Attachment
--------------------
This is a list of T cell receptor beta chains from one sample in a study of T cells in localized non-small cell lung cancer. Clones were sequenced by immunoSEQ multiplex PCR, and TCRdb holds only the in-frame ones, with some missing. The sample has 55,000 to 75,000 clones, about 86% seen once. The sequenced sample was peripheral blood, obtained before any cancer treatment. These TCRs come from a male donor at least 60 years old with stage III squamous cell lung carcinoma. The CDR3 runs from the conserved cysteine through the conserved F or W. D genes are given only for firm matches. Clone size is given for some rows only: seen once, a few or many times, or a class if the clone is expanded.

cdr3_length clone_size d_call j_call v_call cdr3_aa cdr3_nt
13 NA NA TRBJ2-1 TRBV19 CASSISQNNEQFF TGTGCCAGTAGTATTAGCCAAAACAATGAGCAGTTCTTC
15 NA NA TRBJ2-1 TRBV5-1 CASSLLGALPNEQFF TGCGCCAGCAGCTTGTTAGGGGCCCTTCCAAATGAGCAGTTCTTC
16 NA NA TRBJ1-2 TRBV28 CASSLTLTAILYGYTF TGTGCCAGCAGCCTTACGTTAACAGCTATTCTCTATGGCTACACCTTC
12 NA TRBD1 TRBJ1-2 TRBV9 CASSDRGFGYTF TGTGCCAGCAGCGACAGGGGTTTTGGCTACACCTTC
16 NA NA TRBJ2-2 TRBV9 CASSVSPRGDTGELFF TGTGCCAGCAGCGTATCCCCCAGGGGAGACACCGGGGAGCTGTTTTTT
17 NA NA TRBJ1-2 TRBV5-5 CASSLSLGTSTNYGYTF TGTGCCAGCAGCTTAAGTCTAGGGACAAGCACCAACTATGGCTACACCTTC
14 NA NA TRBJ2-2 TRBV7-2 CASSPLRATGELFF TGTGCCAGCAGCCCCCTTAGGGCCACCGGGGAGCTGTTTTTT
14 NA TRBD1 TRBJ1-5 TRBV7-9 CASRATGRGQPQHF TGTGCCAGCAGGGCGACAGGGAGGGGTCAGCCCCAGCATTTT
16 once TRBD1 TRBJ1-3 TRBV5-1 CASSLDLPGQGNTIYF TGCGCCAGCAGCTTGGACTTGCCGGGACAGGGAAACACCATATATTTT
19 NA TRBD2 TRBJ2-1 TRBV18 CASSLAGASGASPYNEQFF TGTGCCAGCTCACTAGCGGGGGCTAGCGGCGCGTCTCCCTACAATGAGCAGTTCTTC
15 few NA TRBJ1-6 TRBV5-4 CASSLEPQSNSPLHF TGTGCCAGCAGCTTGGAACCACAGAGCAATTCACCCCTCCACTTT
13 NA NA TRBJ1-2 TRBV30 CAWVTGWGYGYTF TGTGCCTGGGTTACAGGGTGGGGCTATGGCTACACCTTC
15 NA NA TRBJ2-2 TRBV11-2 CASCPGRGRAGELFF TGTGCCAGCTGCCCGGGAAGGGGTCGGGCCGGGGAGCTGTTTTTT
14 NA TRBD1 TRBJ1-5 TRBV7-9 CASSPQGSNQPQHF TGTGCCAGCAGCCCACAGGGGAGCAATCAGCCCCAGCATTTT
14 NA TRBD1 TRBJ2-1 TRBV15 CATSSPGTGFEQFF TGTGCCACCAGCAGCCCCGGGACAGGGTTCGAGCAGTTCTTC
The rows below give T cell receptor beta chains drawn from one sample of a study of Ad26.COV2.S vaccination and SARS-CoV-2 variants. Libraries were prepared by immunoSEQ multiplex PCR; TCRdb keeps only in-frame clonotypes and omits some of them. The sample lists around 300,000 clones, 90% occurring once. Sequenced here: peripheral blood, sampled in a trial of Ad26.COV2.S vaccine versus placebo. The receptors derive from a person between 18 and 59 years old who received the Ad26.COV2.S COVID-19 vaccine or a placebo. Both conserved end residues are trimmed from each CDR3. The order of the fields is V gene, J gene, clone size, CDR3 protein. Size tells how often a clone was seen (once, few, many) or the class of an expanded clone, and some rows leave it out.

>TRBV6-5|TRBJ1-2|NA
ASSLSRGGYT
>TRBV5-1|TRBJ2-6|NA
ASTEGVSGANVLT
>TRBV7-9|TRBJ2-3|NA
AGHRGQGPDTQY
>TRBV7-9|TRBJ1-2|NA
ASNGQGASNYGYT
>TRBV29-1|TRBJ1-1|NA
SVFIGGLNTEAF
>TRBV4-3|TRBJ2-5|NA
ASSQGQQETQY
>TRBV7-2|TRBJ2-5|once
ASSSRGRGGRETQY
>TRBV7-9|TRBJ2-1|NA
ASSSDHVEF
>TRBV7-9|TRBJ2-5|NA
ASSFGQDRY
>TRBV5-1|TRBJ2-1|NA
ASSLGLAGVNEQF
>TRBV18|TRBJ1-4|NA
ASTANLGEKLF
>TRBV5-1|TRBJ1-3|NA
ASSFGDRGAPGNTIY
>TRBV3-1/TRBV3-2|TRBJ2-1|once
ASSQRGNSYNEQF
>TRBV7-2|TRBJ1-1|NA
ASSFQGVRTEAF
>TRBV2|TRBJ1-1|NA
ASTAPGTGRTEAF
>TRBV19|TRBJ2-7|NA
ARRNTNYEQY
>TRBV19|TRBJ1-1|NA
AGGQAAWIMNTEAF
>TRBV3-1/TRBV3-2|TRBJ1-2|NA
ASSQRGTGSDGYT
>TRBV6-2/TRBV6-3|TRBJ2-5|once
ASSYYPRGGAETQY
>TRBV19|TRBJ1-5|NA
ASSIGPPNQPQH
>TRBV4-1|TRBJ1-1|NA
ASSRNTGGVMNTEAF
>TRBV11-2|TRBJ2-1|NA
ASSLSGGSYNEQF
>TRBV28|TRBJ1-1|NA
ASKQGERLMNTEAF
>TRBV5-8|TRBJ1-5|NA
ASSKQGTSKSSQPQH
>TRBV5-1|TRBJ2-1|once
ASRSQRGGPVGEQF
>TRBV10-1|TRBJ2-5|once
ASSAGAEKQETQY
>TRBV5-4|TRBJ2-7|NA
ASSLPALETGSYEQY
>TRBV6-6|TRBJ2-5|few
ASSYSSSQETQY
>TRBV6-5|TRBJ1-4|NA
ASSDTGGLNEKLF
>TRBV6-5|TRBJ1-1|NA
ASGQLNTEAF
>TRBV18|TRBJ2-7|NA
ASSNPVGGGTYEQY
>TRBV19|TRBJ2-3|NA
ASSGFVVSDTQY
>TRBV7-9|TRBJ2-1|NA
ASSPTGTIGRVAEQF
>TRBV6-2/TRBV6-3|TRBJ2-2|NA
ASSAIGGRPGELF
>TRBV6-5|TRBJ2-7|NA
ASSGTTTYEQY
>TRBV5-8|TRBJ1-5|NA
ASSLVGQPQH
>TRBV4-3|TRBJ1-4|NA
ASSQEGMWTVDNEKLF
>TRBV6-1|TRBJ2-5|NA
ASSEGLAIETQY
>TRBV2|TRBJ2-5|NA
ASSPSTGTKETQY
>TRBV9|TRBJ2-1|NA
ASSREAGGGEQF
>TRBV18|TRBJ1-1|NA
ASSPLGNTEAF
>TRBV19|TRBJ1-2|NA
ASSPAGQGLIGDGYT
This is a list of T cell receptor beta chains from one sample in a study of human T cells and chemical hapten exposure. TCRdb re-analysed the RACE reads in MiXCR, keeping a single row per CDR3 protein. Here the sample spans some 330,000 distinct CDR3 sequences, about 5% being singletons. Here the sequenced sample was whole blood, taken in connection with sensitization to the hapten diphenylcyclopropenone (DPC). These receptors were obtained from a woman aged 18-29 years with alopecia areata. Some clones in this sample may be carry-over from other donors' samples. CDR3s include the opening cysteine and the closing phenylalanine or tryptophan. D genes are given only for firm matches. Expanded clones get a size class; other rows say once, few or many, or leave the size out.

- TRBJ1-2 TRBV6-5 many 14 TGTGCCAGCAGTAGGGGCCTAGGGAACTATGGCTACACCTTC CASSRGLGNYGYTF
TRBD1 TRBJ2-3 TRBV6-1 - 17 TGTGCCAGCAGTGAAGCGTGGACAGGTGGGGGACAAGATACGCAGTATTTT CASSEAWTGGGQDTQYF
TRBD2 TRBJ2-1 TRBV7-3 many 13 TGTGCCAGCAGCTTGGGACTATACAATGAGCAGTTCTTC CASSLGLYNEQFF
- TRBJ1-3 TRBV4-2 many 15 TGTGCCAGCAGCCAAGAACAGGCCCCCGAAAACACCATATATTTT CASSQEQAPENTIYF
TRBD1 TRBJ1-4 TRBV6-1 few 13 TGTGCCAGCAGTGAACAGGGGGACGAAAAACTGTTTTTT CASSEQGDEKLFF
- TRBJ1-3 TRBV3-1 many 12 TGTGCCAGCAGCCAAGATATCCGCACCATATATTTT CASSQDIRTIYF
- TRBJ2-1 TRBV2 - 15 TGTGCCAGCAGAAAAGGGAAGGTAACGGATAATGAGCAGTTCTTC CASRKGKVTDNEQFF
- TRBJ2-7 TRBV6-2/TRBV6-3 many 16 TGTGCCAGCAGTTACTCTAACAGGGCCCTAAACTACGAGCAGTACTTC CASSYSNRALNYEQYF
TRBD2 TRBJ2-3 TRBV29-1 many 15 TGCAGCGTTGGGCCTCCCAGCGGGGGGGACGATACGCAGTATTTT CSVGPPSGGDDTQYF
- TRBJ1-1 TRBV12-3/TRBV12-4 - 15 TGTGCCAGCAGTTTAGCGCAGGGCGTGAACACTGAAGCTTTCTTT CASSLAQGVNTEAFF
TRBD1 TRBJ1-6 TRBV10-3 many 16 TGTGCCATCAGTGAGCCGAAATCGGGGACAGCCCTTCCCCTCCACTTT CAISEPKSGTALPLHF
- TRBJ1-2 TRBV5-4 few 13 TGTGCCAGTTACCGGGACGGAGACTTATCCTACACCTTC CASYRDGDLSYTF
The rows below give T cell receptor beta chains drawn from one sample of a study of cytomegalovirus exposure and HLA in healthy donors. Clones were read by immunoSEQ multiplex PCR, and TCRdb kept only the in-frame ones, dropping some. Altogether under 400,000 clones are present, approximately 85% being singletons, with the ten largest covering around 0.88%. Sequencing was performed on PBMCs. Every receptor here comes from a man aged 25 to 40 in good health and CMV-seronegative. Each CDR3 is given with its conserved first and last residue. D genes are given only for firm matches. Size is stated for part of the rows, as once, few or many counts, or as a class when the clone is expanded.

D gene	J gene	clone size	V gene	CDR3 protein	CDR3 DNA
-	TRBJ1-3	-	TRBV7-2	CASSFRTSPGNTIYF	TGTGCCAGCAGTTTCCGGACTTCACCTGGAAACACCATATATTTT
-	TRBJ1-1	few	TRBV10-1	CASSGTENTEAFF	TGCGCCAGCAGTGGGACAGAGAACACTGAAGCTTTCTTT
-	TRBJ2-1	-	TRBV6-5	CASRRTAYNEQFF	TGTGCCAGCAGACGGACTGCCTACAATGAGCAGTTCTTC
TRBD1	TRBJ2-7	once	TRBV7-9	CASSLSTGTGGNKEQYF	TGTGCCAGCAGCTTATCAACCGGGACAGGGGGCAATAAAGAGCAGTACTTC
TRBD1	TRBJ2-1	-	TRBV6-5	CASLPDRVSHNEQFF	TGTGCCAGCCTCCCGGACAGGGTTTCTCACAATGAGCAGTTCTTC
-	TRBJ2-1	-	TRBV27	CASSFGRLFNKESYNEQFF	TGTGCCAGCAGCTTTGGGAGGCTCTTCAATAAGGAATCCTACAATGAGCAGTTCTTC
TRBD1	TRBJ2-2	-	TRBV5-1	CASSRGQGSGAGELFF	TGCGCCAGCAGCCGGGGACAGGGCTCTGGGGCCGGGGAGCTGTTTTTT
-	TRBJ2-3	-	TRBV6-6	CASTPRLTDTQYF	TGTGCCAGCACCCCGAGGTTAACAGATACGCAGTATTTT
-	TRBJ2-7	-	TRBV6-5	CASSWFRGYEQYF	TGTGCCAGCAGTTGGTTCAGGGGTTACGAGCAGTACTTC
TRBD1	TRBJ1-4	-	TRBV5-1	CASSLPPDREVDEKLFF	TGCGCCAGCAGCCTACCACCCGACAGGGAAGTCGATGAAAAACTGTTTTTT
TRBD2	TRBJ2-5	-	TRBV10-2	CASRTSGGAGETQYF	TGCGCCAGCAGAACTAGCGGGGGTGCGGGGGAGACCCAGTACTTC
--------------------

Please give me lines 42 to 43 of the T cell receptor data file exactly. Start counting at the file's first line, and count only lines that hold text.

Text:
ASSFGDRGAPGNTIY
>TRBV3-1/TRBV3-2|TRBJ2-1|once